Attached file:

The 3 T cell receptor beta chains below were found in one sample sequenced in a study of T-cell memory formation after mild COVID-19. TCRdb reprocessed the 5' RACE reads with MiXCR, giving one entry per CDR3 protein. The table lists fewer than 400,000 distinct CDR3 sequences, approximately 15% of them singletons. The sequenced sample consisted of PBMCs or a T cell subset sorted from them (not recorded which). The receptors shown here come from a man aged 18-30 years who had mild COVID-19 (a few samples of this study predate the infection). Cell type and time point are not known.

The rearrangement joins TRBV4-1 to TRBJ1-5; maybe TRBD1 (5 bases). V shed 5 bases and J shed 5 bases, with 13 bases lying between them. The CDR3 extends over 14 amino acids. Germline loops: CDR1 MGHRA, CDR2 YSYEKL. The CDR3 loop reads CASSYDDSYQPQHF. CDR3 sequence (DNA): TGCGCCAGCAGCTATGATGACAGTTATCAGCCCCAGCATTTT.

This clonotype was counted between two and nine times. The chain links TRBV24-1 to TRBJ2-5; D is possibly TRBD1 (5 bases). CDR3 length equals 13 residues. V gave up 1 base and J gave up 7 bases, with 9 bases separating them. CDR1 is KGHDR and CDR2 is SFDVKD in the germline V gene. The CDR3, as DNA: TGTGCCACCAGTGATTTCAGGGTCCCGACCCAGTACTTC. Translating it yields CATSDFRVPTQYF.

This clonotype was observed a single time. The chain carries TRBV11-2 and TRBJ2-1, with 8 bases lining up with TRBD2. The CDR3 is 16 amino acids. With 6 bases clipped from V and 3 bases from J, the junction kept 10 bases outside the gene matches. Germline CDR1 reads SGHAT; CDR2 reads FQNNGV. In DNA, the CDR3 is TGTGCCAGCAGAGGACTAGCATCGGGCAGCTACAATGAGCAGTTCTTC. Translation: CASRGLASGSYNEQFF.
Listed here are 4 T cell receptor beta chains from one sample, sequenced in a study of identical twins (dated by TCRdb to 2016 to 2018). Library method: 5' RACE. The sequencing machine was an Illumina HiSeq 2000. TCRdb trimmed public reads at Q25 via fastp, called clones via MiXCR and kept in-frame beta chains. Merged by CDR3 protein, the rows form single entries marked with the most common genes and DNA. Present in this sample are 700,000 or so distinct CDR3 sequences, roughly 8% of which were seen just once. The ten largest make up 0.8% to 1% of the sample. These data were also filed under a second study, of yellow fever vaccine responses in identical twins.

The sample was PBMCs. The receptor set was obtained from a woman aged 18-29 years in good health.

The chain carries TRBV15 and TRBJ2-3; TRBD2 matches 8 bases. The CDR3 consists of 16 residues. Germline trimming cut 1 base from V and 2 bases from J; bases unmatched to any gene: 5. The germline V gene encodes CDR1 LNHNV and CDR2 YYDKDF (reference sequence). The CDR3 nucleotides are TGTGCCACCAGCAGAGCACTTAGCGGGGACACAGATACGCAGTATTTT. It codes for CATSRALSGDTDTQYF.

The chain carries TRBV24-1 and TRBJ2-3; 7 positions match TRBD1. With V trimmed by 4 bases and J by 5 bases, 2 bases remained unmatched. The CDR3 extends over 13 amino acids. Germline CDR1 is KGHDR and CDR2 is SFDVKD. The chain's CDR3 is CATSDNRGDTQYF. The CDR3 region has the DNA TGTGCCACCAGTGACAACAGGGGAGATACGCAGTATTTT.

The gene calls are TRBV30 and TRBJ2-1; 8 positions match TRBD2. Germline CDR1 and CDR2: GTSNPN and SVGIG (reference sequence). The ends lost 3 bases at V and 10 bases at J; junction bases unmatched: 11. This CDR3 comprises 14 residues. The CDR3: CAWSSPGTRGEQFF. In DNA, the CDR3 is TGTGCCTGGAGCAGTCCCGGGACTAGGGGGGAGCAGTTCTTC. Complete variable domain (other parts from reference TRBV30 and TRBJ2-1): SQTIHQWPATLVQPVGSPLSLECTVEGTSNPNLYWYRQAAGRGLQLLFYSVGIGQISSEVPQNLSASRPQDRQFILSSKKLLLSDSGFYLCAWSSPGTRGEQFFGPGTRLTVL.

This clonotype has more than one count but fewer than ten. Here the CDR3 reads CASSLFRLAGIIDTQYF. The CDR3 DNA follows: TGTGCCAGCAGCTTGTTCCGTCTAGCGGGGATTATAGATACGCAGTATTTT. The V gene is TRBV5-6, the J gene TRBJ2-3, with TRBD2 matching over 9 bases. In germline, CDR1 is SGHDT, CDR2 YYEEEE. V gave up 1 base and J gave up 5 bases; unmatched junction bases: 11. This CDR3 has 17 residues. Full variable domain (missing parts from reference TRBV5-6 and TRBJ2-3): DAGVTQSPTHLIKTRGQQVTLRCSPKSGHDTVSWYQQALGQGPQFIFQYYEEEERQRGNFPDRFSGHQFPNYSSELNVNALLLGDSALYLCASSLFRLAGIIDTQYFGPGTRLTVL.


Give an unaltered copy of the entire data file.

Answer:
The 3 T cell receptor beta chains below were found in one sample sequenced in a study of T-cell memory formation after mild COVID-19. TCRdb reprocessed the 5' RACE reads with MiXCR, giving one entry per CDR3 protein. The table lists fewer than 400,000 distinct CDR3 sequences, approximately 15% of them singletons. The sequenced sample consisted of PBMCs or a T cell subset sorted from them (not recorded which). The receptors shown here come from a man aged 18-30 years who had mild COVID-19 (a few samples of this study predate the infection). Cell type and time point are not known.

The rearrangement joins TRBV4-1 to TRBJ1-5; maybe TRBD1 (5 bases). V shed 5 bases and J shed 5 bases, with 13 bases lying between them. The CDR3 extends over 14 amino acids. Germline loops: CDR1 MGHRA, CDR2 YSYEKL. The CDR3 loop reads CASSYDDSYQPQHF. CDR3 sequence (DNA): TGCGCCAGCAGCTATGATGACAGTTATCAGCCCCAGCATTTT.

This clonotype was counted between two and nine times. The chain links TRBV24-1 to TRBJ2-5; D is possibly TRBD1 (5 bases). CDR3 length equals 13 residues. V gave up 1 base and J gave up 7 bases, with 9 bases separating them. CDR1 is KGHDR and CDR2 is SFDVKD in the germline V gene. The CDR3, as DNA: TGTGCCACCAGTGATTTCAGGGTCCCGACCCAGTACTTC. Translating it yields CATSDFRVPTQYF.

This clonotype was observed a single time. The chain carries TRBV11-2 and TRBJ2-1, with 8 bases lining up with TRBD2. The CDR3 is 16 amino acids. With 6 bases clipped from V and 3 bases from J, the junction kept 10 bases outside the gene matches. Germline CDR1 reads SGHAT; CDR2 reads FQNNGV. In DNA, the CDR3 is TGTGCCAGCAGAGGACTAGCATCGGGCAGCTACAATGAGCAGTTCTTC. Translation: CASRGLASGSYNEQFF.
Listed here are 4 T cell receptor beta chains from one sample, sequenced in a study of identical twins (dated by TCRdb to 2016 to 2018). Library method: 5' RACE. The sequencing machine was an Illumina HiSeq 2000. TCRdb trimmed public reads at Q25 via fastp, called clones via MiXCR and kept in-frame beta chains. Merged by CDR3 protein, the rows form single entries marked with the most common genes and DNA. Present in this sample are 700,000 or so distinct CDR3 sequences, roughly 8% of which were seen just once. The ten largest make up 0.8% to 1% of the sample. These data were also filed under a second study, of yellow fever vaccine responses in identical twins.

The sample was PBMCs. The receptor set was obtained from a woman aged 18-29 years in good health.

The chain carries TRBV15 and TRBJ2-3; TRBD2 matches 8 bases. The CDR3 consists of 16 residues. Germline trimming cut 1 base from V and 2 bases from J; bases unmatched to any gene: 5. The germline V gene encodes CDR1 LNHNV and CDR2 YYDKDF (reference sequence). The CDR3 nucleotides are TGTGCCACCAGCAGAGCACTTAGCGGGGACACAGATACGCAGTATTTT. It codes for CATSRALSGDTDTQYF.

The chain carries TRBV24-1 and TRBJ2-3; 7 positions match TRBD1. With V trimmed by 4 bases and J by 5 bases, 2 bases remained unmatched. The CDR3 extends over 13 amino acids. Germline CDR1 is KGHDR and CDR2 is SFDVKD. The chain's CDR3 is CATSDNRGDTQYF. The CDR3 region has the DNA TGTGCCACCAGTGACAACAGGGGAGATACGCAGTATTTT.

The gene calls are TRBV30 and TRBJ2-1; 8 positions match TRBD2. Germline CDR1 and CDR2: GTSNPN and SVGIG (reference sequence). The ends lost 3 bases at V and 10 bases at J; junction bases unmatched: 11. This CDR3 comprises 14 residues. The CDR3: CAWSSPGTRGEQFF. In DNA, the CDR3 is TGTGCCTGGAGCAGTCCCGGGACTAGGGGGGAGCAGTTCTTC. Complete variable domain (other parts from reference TRBV30 and TRBJ2-1): SQTIHQWPATLVQPVGSPLSLECTVEGTSNPNLYWYRQAAGRGLQLLFYSVGIGQISSEVPQNLSASRPQDRQFILSSKKLLLSDSGFYLCAWSSPGTRGEQFFGPGTRLTVL.

This clonotype has more than one count but fewer than ten. Here the CDR3 reads CASSLFRLAGIIDTQYF. The CDR3 DNA follows: TGTGCCAGCAGCTTGTTCCGTCTAGCGGGGATTATAGATACGCAGTATTTT. The V gene is TRBV5-6, the J gene TRBJ2-3, with TRBD2 matching over 9 bases. In germline, CDR1 is SGHDT, CDR2 YYEEEE. V gave up 1 base and J gave up 5 bases; unmatched junction bases: 11. This CDR3 has 17 residues. Full variable domain (missing parts from reference TRBV5-6 and TRBJ2-3): DAGVTQSPTHLIKTRGQQVTLRCSPKSGHDTVSWYQQALGQGPQFIFQYYEEEERQRGNFPDRFSGHQFPNYSSELNVNALLLGDSALYLCASSLFRLAGIIDTQYFGPGTRLTVL.